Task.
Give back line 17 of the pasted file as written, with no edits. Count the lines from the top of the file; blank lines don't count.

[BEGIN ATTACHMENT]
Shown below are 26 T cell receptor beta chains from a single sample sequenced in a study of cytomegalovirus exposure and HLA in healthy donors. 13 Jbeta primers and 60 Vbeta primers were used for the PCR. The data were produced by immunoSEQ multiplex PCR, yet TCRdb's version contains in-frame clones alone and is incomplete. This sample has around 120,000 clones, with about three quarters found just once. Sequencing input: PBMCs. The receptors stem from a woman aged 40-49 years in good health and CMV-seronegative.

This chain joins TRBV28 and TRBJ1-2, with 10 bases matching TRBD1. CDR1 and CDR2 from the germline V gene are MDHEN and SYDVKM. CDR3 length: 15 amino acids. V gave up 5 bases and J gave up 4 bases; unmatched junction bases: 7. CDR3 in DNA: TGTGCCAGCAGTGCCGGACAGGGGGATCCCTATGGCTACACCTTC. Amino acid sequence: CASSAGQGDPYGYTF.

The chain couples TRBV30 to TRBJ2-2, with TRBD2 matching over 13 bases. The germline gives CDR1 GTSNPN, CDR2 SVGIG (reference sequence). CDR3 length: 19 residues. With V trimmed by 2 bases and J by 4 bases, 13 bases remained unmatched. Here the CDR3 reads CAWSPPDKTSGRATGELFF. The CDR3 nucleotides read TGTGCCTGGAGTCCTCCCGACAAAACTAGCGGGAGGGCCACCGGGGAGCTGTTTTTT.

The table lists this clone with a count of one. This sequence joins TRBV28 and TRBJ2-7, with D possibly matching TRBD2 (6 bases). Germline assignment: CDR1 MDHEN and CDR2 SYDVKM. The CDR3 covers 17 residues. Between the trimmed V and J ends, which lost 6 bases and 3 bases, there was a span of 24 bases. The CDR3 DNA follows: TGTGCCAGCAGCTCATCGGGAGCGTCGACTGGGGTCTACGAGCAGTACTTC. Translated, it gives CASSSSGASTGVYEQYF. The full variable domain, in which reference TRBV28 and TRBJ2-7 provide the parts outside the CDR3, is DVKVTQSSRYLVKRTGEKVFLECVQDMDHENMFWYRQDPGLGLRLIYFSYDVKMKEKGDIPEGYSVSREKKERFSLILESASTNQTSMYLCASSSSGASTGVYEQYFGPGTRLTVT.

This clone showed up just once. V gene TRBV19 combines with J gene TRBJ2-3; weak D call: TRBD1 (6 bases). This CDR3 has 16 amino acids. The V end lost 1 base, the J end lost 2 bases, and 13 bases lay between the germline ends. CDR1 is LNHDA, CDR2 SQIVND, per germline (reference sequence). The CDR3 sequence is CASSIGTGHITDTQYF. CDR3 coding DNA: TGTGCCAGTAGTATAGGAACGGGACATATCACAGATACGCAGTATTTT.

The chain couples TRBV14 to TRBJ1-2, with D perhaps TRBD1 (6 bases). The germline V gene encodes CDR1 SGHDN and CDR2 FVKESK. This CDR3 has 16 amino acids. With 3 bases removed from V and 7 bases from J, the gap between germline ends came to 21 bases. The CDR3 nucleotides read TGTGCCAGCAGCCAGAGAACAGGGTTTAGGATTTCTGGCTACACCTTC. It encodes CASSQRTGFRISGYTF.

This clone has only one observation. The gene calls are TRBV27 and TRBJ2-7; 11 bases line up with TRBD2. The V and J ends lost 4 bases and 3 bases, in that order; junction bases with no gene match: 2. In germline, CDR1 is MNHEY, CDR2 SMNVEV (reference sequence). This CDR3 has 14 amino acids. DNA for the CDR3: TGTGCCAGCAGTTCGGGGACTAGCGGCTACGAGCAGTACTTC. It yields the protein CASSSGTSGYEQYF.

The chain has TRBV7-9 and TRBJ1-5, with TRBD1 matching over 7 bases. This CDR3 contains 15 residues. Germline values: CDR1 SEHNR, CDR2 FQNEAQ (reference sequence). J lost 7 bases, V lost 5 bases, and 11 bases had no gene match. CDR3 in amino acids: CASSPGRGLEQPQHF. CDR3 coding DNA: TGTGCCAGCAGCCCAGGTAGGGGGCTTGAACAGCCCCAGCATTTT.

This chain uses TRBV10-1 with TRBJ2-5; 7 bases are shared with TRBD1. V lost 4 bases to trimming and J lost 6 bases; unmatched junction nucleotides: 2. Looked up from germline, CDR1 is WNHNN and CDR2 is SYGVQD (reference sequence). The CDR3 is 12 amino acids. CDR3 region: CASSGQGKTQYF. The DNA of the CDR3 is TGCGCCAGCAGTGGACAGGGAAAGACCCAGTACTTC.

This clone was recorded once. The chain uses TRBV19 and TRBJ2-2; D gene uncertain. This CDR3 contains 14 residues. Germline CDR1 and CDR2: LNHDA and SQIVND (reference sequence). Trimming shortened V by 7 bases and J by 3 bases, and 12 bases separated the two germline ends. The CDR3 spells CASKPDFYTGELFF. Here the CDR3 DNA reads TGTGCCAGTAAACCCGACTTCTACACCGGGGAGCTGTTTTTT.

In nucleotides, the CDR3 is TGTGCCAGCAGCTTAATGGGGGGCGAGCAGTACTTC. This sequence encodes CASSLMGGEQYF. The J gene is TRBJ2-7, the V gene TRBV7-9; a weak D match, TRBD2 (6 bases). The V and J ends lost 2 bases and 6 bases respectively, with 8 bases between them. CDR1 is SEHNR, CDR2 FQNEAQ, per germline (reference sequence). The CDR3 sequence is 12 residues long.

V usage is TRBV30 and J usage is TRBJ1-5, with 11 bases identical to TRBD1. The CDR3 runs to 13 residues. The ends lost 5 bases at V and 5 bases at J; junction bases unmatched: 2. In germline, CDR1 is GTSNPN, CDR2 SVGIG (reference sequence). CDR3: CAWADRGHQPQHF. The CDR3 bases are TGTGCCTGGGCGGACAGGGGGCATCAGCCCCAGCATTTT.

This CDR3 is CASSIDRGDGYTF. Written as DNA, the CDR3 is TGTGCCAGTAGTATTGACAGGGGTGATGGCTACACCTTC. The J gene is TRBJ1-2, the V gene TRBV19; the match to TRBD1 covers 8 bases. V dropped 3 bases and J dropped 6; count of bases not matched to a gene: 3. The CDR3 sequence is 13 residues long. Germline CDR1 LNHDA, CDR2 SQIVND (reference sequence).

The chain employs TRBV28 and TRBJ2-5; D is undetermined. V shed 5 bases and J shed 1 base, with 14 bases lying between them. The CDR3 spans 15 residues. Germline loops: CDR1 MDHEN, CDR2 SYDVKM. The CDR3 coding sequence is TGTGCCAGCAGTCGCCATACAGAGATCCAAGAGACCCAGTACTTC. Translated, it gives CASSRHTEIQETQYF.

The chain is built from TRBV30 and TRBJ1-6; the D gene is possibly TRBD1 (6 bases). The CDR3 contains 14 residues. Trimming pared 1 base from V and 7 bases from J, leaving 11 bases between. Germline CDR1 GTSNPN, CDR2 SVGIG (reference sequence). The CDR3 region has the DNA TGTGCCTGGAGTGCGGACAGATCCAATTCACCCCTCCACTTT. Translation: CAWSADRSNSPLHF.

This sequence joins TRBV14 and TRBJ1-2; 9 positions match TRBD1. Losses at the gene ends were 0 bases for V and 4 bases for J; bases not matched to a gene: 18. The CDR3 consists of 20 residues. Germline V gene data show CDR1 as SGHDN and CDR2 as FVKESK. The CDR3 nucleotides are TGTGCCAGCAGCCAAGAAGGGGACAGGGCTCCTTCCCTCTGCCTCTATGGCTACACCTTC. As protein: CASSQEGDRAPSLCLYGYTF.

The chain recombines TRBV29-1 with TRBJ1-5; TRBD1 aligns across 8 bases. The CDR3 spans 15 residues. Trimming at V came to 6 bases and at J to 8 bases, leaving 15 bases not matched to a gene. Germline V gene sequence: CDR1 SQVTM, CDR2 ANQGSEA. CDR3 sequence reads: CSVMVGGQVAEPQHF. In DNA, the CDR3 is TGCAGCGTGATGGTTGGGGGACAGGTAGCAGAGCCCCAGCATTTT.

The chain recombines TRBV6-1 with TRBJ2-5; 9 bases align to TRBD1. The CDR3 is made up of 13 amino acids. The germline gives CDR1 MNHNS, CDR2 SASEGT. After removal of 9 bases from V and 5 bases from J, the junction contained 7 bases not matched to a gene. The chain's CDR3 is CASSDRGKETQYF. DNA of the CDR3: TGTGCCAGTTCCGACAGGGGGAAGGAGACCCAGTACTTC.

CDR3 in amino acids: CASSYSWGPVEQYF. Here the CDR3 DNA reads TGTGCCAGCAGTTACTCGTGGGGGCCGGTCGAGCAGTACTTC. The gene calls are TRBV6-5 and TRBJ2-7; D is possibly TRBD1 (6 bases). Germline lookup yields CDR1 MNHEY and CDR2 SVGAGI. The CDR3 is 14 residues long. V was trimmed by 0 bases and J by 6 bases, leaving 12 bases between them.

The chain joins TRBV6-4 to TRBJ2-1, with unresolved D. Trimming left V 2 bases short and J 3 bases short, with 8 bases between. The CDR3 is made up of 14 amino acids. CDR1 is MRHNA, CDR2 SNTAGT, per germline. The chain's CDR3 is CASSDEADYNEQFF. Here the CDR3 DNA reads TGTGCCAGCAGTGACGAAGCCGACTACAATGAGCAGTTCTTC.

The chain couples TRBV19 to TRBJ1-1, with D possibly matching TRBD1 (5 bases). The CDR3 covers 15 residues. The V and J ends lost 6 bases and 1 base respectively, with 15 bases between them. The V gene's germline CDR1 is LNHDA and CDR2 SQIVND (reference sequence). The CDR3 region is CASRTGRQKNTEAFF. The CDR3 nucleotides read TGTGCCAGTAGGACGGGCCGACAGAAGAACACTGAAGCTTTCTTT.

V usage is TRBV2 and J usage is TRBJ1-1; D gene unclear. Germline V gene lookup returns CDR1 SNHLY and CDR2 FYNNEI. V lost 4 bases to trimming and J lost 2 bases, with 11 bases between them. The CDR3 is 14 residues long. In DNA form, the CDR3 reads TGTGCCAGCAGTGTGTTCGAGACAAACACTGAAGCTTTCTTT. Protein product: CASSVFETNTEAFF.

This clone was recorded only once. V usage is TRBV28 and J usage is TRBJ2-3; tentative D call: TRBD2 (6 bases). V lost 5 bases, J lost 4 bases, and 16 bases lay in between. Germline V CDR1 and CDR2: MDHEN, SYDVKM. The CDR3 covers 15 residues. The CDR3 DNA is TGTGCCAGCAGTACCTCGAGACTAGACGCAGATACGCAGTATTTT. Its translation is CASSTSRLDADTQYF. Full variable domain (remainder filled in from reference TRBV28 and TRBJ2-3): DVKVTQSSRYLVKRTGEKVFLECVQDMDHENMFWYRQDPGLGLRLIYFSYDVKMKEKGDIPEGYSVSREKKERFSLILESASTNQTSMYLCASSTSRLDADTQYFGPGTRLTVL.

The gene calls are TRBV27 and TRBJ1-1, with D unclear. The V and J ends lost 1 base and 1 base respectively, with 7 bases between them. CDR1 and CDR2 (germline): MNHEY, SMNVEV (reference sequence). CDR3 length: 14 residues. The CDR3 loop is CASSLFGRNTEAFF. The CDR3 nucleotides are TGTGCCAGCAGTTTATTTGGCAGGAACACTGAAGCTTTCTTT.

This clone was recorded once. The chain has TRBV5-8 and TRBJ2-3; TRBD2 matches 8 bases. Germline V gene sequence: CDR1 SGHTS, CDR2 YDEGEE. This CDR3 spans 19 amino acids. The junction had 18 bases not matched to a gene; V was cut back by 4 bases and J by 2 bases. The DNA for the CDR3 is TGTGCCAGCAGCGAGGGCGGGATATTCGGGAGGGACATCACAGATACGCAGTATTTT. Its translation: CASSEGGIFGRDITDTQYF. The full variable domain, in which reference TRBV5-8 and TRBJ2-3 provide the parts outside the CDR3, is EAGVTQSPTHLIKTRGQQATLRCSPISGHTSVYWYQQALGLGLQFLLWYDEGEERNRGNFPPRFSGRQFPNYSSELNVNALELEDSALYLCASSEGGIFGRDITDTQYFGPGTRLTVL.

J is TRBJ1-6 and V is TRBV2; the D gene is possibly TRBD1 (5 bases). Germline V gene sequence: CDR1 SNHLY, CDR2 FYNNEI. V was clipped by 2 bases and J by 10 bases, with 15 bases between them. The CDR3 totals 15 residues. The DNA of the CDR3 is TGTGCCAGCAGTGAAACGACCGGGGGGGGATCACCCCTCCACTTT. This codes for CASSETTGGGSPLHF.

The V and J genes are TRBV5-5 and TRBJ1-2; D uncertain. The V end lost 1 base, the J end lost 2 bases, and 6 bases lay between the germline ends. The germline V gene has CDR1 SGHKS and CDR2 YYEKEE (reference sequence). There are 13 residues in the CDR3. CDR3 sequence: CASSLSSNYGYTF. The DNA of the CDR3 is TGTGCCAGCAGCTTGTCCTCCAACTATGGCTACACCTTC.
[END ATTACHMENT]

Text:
The chain recombines TRBV29-1 with TRBJ1-5; TRBD1 aligns across 8 bases. The CDR3 spans 15 residues. Trimming at V came to 6 bases and at J to 8 bases, leaving 15 bases not matched to a gene. Germline V gene sequence: CDR1 SQVTM, CDR2 ANQGSEA. CDR3 sequence reads: CSVMVGGQVAEPQHF. In DNA, the CDR3 is TGCAGCGTGATGGTTGGGGGACAGGTAGCAGAGCCCCAGCATTTT.